It is normal to lose some amount of volume during the boil. If after filling up your carboy you notice the liquid doesn’t reach the 1-gallon mark simply add cool water to do so. Your beer will be just fine! 

If you aren’t seeing signs of fermentation right away, don’t worry! The “lag phase” of fermentation can take up to 72 hours. You can also try moving your carboy to a warmer spot in your house, as yeast are not very active at colder temperatures. 

We recommend a carboy brush to remove any residue that forms inside your carboy. B-Brite cleanser gets organic material off of your equipment and can be used as a sanitizer when you soak equipment in it for 30 minutes.  

 

Catalyst FAQ:

Make sure your valve is installed right-side-up. The handle should crank DOWNWARD to OPEN the gasket and should be horizontal when the valve is closed. The writing on the valve will also help determine the correct way to install.

 

To ensure the best lid seal, first put the lid on without clasping the latches, ensuring everything lines up. Then, press down to seat the seal. Close each latch in an “X” pattern - close one, then the one across from it, rather than going around in a circle clasping them shut.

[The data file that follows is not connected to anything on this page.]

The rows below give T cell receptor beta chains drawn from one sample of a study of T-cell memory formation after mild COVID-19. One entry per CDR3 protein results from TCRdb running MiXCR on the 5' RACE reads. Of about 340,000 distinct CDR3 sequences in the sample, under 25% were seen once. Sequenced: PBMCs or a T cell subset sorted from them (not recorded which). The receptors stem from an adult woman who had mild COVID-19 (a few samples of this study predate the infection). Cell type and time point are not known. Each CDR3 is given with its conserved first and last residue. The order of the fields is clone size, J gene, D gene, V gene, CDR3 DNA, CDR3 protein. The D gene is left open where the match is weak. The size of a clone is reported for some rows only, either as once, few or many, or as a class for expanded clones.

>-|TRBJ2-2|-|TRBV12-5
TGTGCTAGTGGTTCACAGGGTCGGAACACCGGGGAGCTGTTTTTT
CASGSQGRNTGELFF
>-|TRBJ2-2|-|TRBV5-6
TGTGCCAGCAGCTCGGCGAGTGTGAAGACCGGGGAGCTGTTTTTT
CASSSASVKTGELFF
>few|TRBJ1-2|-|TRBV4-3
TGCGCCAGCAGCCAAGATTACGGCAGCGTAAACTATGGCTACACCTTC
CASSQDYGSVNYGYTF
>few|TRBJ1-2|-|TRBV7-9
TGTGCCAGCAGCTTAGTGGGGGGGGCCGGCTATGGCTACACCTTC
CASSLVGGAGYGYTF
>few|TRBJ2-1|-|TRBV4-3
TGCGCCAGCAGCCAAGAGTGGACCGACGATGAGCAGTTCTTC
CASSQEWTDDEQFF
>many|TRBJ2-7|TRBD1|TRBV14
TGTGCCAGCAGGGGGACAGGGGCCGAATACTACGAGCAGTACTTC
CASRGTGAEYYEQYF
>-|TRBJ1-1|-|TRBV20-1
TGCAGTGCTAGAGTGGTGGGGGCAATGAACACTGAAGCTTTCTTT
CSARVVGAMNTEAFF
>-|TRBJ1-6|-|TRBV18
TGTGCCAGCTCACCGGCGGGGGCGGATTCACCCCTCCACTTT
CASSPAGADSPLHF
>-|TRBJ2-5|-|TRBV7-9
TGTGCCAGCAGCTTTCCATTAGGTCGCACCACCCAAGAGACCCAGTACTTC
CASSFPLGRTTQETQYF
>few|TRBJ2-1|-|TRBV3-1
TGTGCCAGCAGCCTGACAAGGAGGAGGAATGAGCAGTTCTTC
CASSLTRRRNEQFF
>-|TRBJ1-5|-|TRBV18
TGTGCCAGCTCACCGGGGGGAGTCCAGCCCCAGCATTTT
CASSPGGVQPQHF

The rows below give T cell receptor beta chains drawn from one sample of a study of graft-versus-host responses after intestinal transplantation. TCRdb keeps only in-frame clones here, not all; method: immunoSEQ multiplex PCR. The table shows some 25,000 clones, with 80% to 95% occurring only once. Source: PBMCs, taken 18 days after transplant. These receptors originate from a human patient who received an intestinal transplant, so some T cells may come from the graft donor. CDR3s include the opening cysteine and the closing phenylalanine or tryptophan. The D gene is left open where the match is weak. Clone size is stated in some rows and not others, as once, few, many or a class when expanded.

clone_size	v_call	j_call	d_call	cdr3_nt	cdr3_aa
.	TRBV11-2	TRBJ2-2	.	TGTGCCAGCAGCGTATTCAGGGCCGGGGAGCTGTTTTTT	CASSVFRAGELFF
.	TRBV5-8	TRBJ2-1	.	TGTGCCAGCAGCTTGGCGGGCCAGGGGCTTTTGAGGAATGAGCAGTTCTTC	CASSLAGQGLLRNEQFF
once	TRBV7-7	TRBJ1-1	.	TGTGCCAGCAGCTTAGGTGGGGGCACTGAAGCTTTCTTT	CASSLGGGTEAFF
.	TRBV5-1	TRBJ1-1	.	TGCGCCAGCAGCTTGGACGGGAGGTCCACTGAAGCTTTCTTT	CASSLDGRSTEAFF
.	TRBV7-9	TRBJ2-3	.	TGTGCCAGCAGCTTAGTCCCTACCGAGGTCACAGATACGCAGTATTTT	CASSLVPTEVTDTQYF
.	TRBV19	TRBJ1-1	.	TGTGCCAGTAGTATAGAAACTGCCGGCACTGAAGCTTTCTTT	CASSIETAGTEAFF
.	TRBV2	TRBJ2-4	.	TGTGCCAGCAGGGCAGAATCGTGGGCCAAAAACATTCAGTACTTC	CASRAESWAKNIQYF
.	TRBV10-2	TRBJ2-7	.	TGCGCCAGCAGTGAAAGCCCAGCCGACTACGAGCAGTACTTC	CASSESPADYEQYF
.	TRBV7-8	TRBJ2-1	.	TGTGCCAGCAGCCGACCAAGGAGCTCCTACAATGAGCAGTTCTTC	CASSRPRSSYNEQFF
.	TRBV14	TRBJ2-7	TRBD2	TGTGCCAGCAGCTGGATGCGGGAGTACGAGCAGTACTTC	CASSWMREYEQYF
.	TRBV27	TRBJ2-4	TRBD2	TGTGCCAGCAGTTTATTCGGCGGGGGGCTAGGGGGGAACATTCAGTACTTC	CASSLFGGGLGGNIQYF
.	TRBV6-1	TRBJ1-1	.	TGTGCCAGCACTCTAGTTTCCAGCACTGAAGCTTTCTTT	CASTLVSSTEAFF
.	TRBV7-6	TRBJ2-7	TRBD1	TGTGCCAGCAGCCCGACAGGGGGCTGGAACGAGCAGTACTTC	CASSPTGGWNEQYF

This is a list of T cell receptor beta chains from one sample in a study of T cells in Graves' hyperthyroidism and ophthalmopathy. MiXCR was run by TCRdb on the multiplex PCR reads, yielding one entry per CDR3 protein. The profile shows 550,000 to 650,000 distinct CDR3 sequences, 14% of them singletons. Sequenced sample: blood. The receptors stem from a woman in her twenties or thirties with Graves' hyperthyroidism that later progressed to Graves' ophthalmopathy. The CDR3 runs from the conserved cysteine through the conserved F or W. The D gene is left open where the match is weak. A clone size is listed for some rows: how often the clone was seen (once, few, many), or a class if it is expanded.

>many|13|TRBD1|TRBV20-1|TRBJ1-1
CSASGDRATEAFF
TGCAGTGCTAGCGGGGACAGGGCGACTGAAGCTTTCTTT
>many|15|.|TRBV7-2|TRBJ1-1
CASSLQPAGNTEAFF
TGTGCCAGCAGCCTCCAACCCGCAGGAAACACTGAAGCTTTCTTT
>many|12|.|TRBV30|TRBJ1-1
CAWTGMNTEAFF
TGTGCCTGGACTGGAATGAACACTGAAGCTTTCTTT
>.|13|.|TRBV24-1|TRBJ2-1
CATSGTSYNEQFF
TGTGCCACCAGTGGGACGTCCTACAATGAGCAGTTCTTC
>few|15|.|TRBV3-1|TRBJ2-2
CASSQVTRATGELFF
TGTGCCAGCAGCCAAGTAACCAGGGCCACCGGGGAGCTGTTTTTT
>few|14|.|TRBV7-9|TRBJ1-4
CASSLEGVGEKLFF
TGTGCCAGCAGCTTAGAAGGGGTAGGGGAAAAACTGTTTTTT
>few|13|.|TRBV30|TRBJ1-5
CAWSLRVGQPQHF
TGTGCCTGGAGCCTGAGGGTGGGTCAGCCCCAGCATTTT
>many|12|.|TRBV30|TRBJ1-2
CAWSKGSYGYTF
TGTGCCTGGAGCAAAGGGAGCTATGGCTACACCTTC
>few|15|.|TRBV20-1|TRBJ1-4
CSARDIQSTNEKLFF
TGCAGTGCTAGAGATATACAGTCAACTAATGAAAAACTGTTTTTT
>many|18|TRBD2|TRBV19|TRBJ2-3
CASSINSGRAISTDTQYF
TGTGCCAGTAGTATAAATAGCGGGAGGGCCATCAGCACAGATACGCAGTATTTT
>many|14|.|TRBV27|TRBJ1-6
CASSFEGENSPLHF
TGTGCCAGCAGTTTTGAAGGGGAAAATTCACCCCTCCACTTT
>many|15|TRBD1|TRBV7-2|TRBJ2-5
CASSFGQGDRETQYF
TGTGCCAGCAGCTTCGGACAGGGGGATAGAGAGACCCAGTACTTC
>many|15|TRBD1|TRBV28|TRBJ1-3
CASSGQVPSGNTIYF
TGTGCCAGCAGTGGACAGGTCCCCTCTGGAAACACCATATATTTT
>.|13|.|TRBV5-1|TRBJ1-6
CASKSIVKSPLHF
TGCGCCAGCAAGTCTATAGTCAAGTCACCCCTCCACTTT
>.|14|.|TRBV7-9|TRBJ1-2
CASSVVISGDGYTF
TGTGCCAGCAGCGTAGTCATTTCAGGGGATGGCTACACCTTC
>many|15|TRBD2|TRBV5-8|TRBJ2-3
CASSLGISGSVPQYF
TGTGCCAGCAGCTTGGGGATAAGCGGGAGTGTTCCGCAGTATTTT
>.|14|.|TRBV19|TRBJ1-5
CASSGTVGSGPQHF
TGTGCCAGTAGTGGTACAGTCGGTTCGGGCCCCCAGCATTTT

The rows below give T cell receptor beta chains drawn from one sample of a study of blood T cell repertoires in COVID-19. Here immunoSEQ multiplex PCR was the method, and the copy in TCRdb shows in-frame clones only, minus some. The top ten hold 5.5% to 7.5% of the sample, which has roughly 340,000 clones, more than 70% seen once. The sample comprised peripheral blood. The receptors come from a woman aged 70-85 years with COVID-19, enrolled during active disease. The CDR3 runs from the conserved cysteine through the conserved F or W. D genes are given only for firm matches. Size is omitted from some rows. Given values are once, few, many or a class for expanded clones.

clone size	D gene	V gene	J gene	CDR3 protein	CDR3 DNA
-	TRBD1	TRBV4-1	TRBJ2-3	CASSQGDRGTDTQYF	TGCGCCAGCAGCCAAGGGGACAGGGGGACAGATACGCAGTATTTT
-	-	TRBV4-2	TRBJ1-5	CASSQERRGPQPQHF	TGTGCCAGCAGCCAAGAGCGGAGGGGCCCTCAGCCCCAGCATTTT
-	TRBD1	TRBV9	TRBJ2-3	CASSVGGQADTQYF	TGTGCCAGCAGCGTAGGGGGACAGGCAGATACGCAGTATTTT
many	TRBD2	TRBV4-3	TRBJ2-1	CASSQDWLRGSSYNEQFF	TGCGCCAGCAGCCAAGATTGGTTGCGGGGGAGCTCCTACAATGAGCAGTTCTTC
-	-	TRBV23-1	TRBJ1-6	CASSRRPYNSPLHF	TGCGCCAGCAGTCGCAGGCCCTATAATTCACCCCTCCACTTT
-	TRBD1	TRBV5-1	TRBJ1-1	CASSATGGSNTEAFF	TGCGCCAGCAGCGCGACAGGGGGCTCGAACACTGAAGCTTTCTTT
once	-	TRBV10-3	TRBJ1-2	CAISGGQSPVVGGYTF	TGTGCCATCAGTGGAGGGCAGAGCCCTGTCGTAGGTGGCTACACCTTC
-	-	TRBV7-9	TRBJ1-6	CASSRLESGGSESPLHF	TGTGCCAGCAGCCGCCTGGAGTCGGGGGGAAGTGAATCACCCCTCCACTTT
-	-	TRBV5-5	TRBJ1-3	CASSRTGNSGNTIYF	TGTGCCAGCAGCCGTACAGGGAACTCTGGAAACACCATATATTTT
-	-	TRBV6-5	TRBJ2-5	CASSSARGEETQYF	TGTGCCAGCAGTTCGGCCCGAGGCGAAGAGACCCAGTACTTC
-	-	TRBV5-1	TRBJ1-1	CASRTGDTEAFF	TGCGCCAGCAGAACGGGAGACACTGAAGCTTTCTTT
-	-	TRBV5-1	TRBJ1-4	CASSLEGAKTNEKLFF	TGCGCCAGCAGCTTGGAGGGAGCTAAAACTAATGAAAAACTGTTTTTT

Leave your Trub Trap valve open during fermentation to allow sediment to collect and compact in the attached mason jar.

 

Wait at least 10 days of fermentation before removing your trub. It may be tempting to dump the jar as soon as it appears to be full, but patience is key to saving precious beer. Sediment falls VERY slowly and compacts on itself over time. A seemingly full mason jar can be deceiving. We’ve seen a full 16 oz jar of trub (after 5 days of fermentation) condense down to a half-full jar (after 10 days of fermentation).

 

Collect pre-fermentation trub BEFORE pitching your yeast if you did not separate your hops. To cut down on the number of mason jar removals/trub dumps (and to save precious beer) we recommend waiting a few hours before pitching yeast to allow pre-fermentation trub to settle and collect in the jar. This typically makes up a large portion of the sediment collected during the process and removing it before adding yeast can help curb the number of jar dumps. Larger volume mason jars can also help, but time is the biggest factor. We’d recommend waiting 10 days before removing your first jar of sediment during fermentation."